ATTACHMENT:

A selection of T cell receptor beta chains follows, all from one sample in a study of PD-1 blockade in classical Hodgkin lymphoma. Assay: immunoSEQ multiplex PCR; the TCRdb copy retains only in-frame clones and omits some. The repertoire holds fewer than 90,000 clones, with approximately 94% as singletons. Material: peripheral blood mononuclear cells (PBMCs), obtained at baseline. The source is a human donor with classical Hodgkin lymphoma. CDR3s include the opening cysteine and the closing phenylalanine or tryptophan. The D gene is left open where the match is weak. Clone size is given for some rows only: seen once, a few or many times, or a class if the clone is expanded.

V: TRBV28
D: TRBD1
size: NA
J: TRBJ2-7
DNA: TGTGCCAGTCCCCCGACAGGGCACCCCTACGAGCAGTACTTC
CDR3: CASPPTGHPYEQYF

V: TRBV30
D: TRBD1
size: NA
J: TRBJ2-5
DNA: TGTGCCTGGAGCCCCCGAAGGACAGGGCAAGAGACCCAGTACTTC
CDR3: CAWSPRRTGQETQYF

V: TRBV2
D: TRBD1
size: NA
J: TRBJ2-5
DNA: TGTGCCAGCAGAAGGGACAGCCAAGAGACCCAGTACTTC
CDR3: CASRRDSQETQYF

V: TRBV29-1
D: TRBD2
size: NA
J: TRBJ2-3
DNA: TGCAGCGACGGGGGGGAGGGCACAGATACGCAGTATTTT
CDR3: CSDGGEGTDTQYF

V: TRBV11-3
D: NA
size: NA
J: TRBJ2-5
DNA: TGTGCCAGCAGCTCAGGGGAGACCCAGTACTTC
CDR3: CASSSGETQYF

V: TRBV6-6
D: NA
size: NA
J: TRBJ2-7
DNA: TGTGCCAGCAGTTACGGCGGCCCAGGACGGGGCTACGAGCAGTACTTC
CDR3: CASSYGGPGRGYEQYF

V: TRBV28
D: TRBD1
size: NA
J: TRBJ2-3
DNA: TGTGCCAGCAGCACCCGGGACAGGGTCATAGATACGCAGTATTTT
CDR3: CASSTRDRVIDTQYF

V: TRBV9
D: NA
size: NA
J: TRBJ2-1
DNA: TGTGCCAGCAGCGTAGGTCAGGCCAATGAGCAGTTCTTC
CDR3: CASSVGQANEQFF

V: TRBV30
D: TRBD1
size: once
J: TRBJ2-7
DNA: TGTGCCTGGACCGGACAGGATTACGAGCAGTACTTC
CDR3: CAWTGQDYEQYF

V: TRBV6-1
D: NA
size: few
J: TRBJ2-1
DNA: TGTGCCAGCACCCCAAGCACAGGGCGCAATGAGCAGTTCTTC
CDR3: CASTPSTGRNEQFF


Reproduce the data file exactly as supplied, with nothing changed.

A selection of T cell receptor beta chains follows, all from one sample in a study of PD-1 blockade in classical Hodgkin lymphoma. Assay: immunoSEQ multiplex PCR; the TCRdb copy retains only in-frame clones and omits some. The repertoire holds fewer than 90,000 clones, with approximately 94% as singletons. Material: peripheral blood mononuclear cells (PBMCs), obtained at baseline. The source is a human donor with classical Hodgkin lymphoma. CDR3s include the opening cysteine and the closing phenylalanine or tryptophan. The D gene is left open where the match is weak. Clone size is given for some rows only: seen once, a few or many times, or a class if the clone is expanded.

V: TRBV28
D: TRBD1
size: NA
J: TRBJ2-7
DNA: TGTGCCAGTCCCCCGACAGGGCACCCCTACGAGCAGTACTTC
CDR3: CASPPTGHPYEQYF

V: TRBV30
D: TRBD1
size: NA
J: TRBJ2-5
DNA: TGTGCCTGGAGCCCCCGAAGGACAGGGCAAGAGACCCAGTACTTC
CDR3: CAWSPRRTGQETQYF

V: TRBV2
D: TRBD1
size: NA
J: TRBJ2-5
DNA: TGTGCCAGCAGAAGGGACAGCCAAGAGACCCAGTACTTC
CDR3: CASRRDSQETQYF

V: TRBV29-1
D: TRBD2
size: NA
J: TRBJ2-3
DNA: TGCAGCGACGGGGGGGAGGGCACAGATACGCAGTATTTT
CDR3: CSDGGEGTDTQYF

V: TRBV11-3
D: NA
size: NA
J: TRBJ2-5
DNA: TGTGCCAGCAGCTCAGGGGAGACCCAGTACTTC
CDR3: CASSSGETQYF

V: TRBV6-6
D: NA
size: NA
J: TRBJ2-7
DNA: TGTGCCAGCAGTTACGGCGGCCCAGGACGGGGCTACGAGCAGTACTTC
CDR3: CASSYGGPGRGYEQYF

V: TRBV28
D: TRBD1
size: NA
J: TRBJ2-3
DNA: TGTGCCAGCAGCACCCGGGACAGGGTCATAGATACGCAGTATTTT
CDR3: CASSTRDRVIDTQYF

V: TRBV9
D: NA
size: NA
J: TRBJ2-1
DNA: TGTGCCAGCAGCGTAGGTCAGGCCAATGAGCAGTTCTTC
CDR3: CASSVGQANEQFF

V: TRBV30
D: TRBD1
size: once
J: TRBJ2-7
DNA: TGTGCCTGGACCGGACAGGATTACGAGCAGTACTTC
CDR3: CAWTGQDYEQYF

V: TRBV6-1
D: NA
size: few
J: TRBJ2-1
DNA: TGTGCCAGCACCCCAAGCACAGGGCGCAATGAGCAGTTCTTC
CDR3: CASTPSTGRNEQFF